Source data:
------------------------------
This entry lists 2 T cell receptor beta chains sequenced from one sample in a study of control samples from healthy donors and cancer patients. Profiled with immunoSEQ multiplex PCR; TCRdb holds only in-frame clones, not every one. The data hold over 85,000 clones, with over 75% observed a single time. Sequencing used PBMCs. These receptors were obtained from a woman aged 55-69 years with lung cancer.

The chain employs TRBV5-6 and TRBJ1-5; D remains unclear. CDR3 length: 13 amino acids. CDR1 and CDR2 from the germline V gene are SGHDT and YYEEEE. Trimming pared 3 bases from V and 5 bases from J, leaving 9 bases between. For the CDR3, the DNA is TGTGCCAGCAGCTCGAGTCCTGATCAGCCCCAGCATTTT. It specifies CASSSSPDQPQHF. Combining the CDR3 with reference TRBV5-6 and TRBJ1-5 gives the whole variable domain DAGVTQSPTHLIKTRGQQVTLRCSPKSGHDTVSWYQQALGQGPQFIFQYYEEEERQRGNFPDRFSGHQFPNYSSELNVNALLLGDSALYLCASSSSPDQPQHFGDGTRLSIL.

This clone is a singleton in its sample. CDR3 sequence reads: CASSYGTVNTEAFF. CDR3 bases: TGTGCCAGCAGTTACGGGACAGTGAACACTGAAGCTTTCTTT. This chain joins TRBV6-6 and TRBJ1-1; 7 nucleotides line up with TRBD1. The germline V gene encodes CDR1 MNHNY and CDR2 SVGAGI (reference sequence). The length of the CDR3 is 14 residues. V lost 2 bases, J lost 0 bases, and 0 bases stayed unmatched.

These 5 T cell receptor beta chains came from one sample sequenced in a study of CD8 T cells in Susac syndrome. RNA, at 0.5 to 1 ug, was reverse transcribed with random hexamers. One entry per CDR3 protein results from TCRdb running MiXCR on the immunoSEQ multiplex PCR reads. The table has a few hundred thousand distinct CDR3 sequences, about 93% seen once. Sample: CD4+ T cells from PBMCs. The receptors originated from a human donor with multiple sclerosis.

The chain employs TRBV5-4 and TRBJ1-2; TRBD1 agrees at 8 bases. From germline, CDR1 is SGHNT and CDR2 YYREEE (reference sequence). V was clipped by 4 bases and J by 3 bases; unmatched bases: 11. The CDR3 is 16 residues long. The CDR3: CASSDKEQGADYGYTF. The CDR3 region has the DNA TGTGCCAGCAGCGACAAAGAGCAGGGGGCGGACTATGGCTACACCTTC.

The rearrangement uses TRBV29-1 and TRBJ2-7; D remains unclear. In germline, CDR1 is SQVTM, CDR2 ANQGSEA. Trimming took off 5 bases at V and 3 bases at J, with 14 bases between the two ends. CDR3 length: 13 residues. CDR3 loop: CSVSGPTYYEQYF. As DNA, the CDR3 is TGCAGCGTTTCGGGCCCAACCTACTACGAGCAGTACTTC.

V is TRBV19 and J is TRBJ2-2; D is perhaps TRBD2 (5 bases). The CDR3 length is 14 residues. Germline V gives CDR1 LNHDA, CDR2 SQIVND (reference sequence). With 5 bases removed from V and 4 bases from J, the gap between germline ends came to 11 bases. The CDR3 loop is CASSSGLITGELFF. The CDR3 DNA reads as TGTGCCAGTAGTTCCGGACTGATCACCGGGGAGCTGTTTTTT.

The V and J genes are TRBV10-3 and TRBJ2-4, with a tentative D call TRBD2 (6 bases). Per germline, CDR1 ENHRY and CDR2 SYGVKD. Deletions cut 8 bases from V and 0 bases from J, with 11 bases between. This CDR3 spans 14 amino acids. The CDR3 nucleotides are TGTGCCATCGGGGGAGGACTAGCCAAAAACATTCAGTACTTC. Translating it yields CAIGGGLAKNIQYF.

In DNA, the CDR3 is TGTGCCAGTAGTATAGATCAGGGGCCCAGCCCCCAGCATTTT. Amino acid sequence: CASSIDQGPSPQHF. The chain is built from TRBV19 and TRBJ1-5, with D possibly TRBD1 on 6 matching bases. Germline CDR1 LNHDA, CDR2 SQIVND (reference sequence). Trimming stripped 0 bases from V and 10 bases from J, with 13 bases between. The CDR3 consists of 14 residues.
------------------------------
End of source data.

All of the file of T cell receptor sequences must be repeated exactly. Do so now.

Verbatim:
This entry lists 2 T cell receptor beta chains sequenced from one sample in a study of control samples from healthy donors and cancer patients. Profiled with immunoSEQ multiplex PCR; TCRdb holds only in-frame clones, not every one. The data hold over 85,000 clones, with over 75% observed a single time. Sequencing used PBMCs. These receptors were obtained from a woman aged 55-69 years with lung cancer.

The chain employs TRBV5-6 and TRBJ1-5; D remains unclear. CDR3 length: 13 amino acids. CDR1 and CDR2 from the germline V gene are SGHDT and YYEEEE. Trimming pared 3 bases from V and 5 bases from J, leaving 9 bases between. For the CDR3, the DNA is TGTGCCAGCAGCTCGAGTCCTGATCAGCCCCAGCATTTT. It specifies CASSSSPDQPQHF. Combining the CDR3 with reference TRBV5-6 and TRBJ1-5 gives the whole variable domain DAGVTQSPTHLIKTRGQQVTLRCSPKSGHDTVSWYQQALGQGPQFIFQYYEEEERQRGNFPDRFSGHQFPNYSSELNVNALLLGDSALYLCASSSSPDQPQHFGDGTRLSIL.

This clone is a singleton in its sample. CDR3 sequence reads: CASSYGTVNTEAFF. CDR3 bases: TGTGCCAGCAGTTACGGGACAGTGAACACTGAAGCTTTCTTT. This chain joins TRBV6-6 and TRBJ1-1; 7 nucleotides line up with TRBD1. The germline V gene encodes CDR1 MNHNY and CDR2 SVGAGI (reference sequence). The length of the CDR3 is 14 residues. V lost 2 bases, J lost 0 bases, and 0 bases stayed unmatched.

These 5 T cell receptor beta chains came from one sample sequenced in a study of CD8 T cells in Susac syndrome. RNA, at 0.5 to 1 ug, was reverse transcribed with random hexamers. One entry per CDR3 protein results from TCRdb running MiXCR on the immunoSEQ multiplex PCR reads. The table has a few hundred thousand distinct CDR3 sequences, about 93% seen once. Sample: CD4+ T cells from PBMCs. The receptors originated from a human donor with multiple sclerosis.

The chain employs TRBV5-4 and TRBJ1-2; TRBD1 agrees at 8 bases. From germline, CDR1 is SGHNT and CDR2 YYREEE (reference sequence). V was clipped by 4 bases and J by 3 bases; unmatched bases: 11. The CDR3 is 16 residues long. The CDR3: CASSDKEQGADYGYTF. The CDR3 region has the DNA TGTGCCAGCAGCGACAAAGAGCAGGGGGCGGACTATGGCTACACCTTC.

The rearrangement uses TRBV29-1 and TRBJ2-7; D remains unclear. In germline, CDR1 is SQVTM, CDR2 ANQGSEA. Trimming took off 5 bases at V and 3 bases at J, with 14 bases between the two ends. CDR3 length: 13 residues. CDR3 loop: CSVSGPTYYEQYF. As DNA, the CDR3 is TGCAGCGTTTCGGGCCCAACCTACTACGAGCAGTACTTC.

V is TRBV19 and J is TRBJ2-2; D is perhaps TRBD2 (5 bases). The CDR3 length is 14 residues. Germline V gives CDR1 LNHDA, CDR2 SQIVND (reference sequence). With 5 bases removed from V and 4 bases from J, the gap between germline ends came to 11 bases. The CDR3 loop is CASSSGLITGELFF. The CDR3 DNA reads as TGTGCCAGTAGTTCCGGACTGATCACCGGGGAGCTGTTTTTT.

The V and J genes are TRBV10-3 and TRBJ2-4, with a tentative D call TRBD2 (6 bases). Per germline, CDR1 ENHRY and CDR2 SYGVKD. Deletions cut 8 bases from V and 0 bases from J, with 11 bases between. This CDR3 spans 14 amino acids. The CDR3 nucleotides are TGTGCCATCGGGGGAGGACTAGCCAAAAACATTCAGTACTTC. Translating it yields CAIGGGLAKNIQYF.

In DNA, the CDR3 is TGTGCCAGTAGTATAGATCAGGGGCCCAGCCCCCAGCATTTT. Amino acid sequence: CASSIDQGPSPQHF. The chain is built from TRBV19 and TRBJ1-5, with D possibly TRBD1 on 6 matching bases. Germline CDR1 LNHDA, CDR2 SQIVND (reference sequence). Trimming stripped 0 bases from V and 10 bases from J, with 13 bases between. The CDR3 consists of 14 residues.